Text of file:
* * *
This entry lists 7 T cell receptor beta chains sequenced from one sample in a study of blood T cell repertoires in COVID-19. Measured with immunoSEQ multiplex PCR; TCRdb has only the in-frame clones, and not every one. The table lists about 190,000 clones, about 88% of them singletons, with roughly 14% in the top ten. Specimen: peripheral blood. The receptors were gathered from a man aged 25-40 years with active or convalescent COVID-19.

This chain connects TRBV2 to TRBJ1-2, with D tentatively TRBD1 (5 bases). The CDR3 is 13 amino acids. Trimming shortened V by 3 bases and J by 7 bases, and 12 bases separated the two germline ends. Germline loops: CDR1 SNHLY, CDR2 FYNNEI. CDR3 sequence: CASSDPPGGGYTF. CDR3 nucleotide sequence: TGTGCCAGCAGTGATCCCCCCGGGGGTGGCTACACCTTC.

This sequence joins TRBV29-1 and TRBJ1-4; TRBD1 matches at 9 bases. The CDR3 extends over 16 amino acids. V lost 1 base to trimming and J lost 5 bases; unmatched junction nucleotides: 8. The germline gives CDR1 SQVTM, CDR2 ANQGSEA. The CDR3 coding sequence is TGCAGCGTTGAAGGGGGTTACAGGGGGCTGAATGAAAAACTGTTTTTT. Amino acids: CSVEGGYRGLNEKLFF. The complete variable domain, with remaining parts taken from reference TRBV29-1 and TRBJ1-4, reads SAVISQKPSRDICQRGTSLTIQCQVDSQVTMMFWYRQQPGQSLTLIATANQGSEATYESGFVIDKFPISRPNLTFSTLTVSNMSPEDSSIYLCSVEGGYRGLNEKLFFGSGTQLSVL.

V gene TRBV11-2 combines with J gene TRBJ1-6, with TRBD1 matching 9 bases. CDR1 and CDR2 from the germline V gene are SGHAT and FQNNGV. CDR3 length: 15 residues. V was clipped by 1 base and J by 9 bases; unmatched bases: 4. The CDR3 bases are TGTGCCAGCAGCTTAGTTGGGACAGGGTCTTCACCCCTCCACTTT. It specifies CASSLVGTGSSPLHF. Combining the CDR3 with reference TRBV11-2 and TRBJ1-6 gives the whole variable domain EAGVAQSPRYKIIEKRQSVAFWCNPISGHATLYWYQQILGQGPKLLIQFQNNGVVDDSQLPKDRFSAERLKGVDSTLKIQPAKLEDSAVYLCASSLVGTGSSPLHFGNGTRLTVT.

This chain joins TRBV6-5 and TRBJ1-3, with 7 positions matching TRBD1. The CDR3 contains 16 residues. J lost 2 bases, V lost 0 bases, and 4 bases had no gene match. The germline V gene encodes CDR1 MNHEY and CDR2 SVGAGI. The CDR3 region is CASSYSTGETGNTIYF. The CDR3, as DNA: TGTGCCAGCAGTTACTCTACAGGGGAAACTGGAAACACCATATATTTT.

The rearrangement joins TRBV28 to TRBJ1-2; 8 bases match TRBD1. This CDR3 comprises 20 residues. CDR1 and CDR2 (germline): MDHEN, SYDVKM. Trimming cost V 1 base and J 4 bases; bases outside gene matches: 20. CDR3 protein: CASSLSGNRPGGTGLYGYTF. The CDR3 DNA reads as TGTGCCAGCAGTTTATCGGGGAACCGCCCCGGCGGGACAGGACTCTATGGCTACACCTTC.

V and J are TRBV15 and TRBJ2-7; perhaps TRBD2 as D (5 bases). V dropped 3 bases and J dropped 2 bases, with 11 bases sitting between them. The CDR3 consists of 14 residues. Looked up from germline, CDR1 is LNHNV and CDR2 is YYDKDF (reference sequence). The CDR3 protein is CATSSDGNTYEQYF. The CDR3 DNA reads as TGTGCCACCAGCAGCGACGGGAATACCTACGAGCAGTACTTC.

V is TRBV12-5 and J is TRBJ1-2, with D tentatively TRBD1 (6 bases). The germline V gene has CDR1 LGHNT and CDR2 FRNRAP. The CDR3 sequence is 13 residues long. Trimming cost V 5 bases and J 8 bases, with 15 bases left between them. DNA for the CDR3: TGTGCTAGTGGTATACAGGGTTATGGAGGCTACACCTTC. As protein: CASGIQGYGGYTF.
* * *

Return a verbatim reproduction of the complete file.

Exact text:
This entry lists 7 T cell receptor beta chains sequenced from one sample in a study of blood T cell repertoires in COVID-19. Measured with immunoSEQ multiplex PCR; TCRdb has only the in-frame clones, and not every one. The table lists about 190,000 clones, about 88% of them singletons, with roughly 14% in the top ten. Specimen: peripheral blood. The receptors were gathered from a man aged 25-40 years with active or convalescent COVID-19.

This chain connects TRBV2 to TRBJ1-2, with D tentatively TRBD1 (5 bases). The CDR3 is 13 amino acids. Trimming shortened V by 3 bases and J by 7 bases, and 12 bases separated the two germline ends. Germline loops: CDR1 SNHLY, CDR2 FYNNEI. CDR3 sequence: CASSDPPGGGYTF. CDR3 nucleotide sequence: TGTGCCAGCAGTGATCCCCCCGGGGGTGGCTACACCTTC.

This sequence joins TRBV29-1 and TRBJ1-4; TRBD1 matches at 9 bases. The CDR3 extends over 16 amino acids. V lost 1 base to trimming and J lost 5 bases; unmatched junction nucleotides: 8. The germline gives CDR1 SQVTM, CDR2 ANQGSEA. The CDR3 coding sequence is TGCAGCGTTGAAGGGGGTTACAGGGGGCTGAATGAAAAACTGTTTTTT. Amino acids: CSVEGGYRGLNEKLFF. The complete variable domain, with remaining parts taken from reference TRBV29-1 and TRBJ1-4, reads SAVISQKPSRDICQRGTSLTIQCQVDSQVTMMFWYRQQPGQSLTLIATANQGSEATYESGFVIDKFPISRPNLTFSTLTVSNMSPEDSSIYLCSVEGGYRGLNEKLFFGSGTQLSVL.

V gene TRBV11-2 combines with J gene TRBJ1-6, with TRBD1 matching 9 bases. CDR1 and CDR2 from the germline V gene are SGHAT and FQNNGV. CDR3 length: 15 residues. V was clipped by 1 base and J by 9 bases; unmatched bases: 4. The CDR3 bases are TGTGCCAGCAGCTTAGTTGGGACAGGGTCTTCACCCCTCCACTTT. It specifies CASSLVGTGSSPLHF. Combining the CDR3 with reference TRBV11-2 and TRBJ1-6 gives the whole variable domain EAGVAQSPRYKIIEKRQSVAFWCNPISGHATLYWYQQILGQGPKLLIQFQNNGVVDDSQLPKDRFSAERLKGVDSTLKIQPAKLEDSAVYLCASSLVGTGSSPLHFGNGTRLTVT.

This chain joins TRBV6-5 and TRBJ1-3, with 7 positions matching TRBD1. The CDR3 contains 16 residues. J lost 2 bases, V lost 0 bases, and 4 bases had no gene match. The germline V gene encodes CDR1 MNHEY and CDR2 SVGAGI. The CDR3 region is CASSYSTGETGNTIYF. The CDR3, as DNA: TGTGCCAGCAGTTACTCTACAGGGGAAACTGGAAACACCATATATTTT.

The rearrangement joins TRBV28 to TRBJ1-2; 8 bases match TRBD1. This CDR3 comprises 20 residues. CDR1 and CDR2 (germline): MDHEN, SYDVKM. Trimming cost V 1 base and J 4 bases; bases outside gene matches: 20. CDR3 protein: CASSLSGNRPGGTGLYGYTF. The CDR3 DNA reads as TGTGCCAGCAGTTTATCGGGGAACCGCCCCGGCGGGACAGGACTCTATGGCTACACCTTC.

V and J are TRBV15 and TRBJ2-7; perhaps TRBD2 as D (5 bases). V dropped 3 bases and J dropped 2 bases, with 11 bases sitting between them. The CDR3 consists of 14 residues. Looked up from germline, CDR1 is LNHNV and CDR2 is YYDKDF (reference sequence). The CDR3 protein is CATSSDGNTYEQYF. The CDR3 DNA reads as TGTGCCACCAGCAGCGACGGGAATACCTACGAGCAGTACTTC.

V is TRBV12-5 and J is TRBJ1-2, with D tentatively TRBD1 (6 bases). The germline V gene has CDR1 LGHNT and CDR2 FRNRAP. The CDR3 sequence is 13 residues long. Trimming cost V 5 bases and J 8 bases, with 15 bases left between them. DNA for the CDR3: TGTGCTAGTGGTATACAGGGTTATGGAGGCTACACCTTC. As protein: CASGIQGYGGYTF.